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Hotels - Not Tipping the Maid - Because You Were Not Trained?
For our economy to operate efficiently, and to be a savvy traveler, we must understand the rules of tipping. Unlike any industry, the travel industry, the hospitality industry is built around tipping. Why might you ask? Because it is an industry built upon service. The wheels of efficiency do not work with corporate bonuses quarterly or annually, the wheels of hospitality work one customer at a time. The hospitality industry is structured in it's pay scale expecting a good job to be rewarded. If we are to travel in comfort and receive the service levels we expect and want, we must be able to know the proper tipping rules. Sadly, tipping the maid is a forgotten grace. And those who do tip the maid, often do so only at the very end. We must recognize that there are shift changes and we must leave a few dollars each morning.
Not Tipping - My Lack of Training
Perhaps it was because I was raised by my grandparents and my mother had no funds for vacationing. Perhaps it was because I am female. Whatever the case, I was never instructed that when staying at a hotel, you need to tip the maid. When you analyze the industry here in the United States, it only makes sense.
When I traveled overseas, we were coached and specifically instructed what the local customs were. One of our nightly duties between the three of us American females was to figure out the appropriate tips and divide by three and prepare one envelope.
It was on those trips that I learned that service personnel live and depend upon their tips. I felt so ignorant. My Grandmother IF she were alive prided herself on being proper. My Mother prided upon herself being savvy. And my Grandfather was always the consummate gentleman. I know they would be disappointed in my lack of travel savvy.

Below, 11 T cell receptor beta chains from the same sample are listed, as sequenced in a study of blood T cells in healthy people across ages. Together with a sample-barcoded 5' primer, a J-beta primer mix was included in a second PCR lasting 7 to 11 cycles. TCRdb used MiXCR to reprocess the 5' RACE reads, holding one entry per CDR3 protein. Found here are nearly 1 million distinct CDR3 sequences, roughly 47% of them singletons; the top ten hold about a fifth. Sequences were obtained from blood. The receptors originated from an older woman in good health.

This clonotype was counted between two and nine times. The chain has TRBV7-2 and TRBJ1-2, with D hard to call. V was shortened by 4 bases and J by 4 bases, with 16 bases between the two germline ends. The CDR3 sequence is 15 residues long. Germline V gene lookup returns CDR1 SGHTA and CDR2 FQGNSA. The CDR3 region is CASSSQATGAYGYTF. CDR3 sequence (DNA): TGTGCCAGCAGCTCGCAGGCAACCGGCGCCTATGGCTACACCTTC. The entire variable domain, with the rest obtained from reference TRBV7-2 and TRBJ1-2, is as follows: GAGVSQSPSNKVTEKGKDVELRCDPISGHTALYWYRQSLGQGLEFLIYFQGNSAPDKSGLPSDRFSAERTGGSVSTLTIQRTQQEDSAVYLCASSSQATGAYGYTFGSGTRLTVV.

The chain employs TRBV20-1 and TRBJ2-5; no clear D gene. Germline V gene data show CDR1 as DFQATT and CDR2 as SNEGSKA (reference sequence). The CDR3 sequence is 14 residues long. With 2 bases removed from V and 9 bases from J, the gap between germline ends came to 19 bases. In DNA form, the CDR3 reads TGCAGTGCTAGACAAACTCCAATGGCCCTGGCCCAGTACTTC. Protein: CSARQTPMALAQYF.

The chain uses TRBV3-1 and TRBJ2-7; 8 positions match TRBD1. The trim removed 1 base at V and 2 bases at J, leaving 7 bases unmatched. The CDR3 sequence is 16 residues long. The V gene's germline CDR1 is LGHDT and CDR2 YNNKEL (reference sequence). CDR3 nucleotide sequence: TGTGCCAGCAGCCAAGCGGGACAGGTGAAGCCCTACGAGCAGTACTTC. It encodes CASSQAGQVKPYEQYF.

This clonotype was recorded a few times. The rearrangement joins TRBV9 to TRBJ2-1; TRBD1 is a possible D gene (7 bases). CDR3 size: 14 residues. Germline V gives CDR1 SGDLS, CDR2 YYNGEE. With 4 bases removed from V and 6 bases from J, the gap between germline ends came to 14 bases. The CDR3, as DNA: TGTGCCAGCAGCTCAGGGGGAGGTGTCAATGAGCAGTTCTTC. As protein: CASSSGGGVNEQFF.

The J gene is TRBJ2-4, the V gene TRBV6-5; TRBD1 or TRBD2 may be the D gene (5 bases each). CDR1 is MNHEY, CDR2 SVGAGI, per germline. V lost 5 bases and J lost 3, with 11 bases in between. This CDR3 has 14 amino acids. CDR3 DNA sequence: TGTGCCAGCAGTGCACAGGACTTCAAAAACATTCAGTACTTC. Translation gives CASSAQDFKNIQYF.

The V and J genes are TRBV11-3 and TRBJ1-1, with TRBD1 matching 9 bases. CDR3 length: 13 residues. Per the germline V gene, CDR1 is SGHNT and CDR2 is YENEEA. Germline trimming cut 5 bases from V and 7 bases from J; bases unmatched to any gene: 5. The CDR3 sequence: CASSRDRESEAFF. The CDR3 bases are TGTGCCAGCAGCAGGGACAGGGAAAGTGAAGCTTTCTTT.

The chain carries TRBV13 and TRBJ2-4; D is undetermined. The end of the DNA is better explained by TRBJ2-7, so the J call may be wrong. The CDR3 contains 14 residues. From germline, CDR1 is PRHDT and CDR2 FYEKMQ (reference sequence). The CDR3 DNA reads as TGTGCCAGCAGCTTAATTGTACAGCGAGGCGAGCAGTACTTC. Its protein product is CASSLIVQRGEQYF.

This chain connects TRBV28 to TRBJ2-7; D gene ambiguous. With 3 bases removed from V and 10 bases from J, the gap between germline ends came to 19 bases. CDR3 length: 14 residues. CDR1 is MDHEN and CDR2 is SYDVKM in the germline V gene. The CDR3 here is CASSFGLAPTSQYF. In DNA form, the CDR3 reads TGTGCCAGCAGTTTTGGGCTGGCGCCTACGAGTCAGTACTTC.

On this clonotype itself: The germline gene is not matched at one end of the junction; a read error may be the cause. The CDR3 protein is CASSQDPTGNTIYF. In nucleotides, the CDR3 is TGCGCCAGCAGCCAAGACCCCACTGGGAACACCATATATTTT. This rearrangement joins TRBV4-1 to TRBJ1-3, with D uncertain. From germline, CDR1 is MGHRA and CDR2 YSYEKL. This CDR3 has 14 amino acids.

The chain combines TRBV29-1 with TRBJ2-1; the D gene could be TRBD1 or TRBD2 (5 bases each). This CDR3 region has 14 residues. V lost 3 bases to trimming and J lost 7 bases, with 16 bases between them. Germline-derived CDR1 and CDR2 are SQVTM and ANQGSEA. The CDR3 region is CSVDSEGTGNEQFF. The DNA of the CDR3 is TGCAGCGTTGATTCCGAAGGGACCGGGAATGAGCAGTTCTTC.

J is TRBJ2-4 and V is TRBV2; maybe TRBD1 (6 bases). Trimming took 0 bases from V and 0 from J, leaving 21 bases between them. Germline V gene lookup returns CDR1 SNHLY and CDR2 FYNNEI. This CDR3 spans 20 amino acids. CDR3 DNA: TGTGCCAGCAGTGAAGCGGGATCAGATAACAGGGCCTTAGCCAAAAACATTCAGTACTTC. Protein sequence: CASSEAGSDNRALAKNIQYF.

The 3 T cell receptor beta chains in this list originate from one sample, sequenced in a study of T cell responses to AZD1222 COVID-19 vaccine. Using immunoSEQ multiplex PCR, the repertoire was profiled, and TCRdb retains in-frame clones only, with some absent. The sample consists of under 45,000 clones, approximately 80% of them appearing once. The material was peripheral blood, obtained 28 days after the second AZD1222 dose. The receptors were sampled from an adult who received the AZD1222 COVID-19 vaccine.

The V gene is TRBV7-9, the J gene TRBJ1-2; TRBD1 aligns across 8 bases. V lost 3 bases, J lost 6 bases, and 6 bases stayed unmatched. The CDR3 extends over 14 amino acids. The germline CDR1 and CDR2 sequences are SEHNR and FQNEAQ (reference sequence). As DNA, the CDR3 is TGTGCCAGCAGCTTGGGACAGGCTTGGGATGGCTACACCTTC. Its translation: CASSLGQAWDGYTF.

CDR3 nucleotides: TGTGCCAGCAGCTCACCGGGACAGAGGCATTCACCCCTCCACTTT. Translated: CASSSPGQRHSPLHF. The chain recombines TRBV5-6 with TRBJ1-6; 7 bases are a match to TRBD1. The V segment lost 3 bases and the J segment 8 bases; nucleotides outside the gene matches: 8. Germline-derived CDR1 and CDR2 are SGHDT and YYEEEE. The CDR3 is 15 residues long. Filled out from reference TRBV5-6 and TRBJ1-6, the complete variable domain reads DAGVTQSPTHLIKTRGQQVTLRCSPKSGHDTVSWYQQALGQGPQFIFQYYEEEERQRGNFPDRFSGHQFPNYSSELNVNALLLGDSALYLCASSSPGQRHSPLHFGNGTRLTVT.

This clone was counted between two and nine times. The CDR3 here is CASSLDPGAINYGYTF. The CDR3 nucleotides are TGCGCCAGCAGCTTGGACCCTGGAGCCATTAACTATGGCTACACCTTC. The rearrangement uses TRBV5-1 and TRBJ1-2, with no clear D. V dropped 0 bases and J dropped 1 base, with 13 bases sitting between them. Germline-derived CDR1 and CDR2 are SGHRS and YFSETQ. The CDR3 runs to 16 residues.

Yet, today many in America don't consider it necessary to tip the maid. Why? I think they were raised like me with a family that didn't travel. No one informed them. And connecting the dots between the wait staff and the norm of tipping for service and tipping a maid was never considered.
Tipping is a Valuable Part of the Hospitality Industry
Tipping is a valuable part of the service industry. It provides the merit system that Americans believe in - a job well done deserves a financial reward. It ensures that poor service will be immediately recognized. It provides both the business owner and the wait staff or maid staff with an incentive to do the job to the best standards possible.
Tipping the Maid - The Lost Art of the Savvy Traveler
The Most Famous Hotel Maid
Traveling is a Luxury
In today's new austerity across the world and particularly the United States, do we have a new appreciation for our service industry staff? Do we look at the maid as a real human whom we can relate to? Did the movie Maid in Manhattan open our eyes and our humanity to recognize that maids are just like our neighbors, trying to earn a living to support their family?
As we detailed, the travel industry in the United States employs roughly 25% of our population. It is important as citizens to understand this industry and fund it properly so that the maids of the world can have a reasonable wage and that they can feed and cloth their families.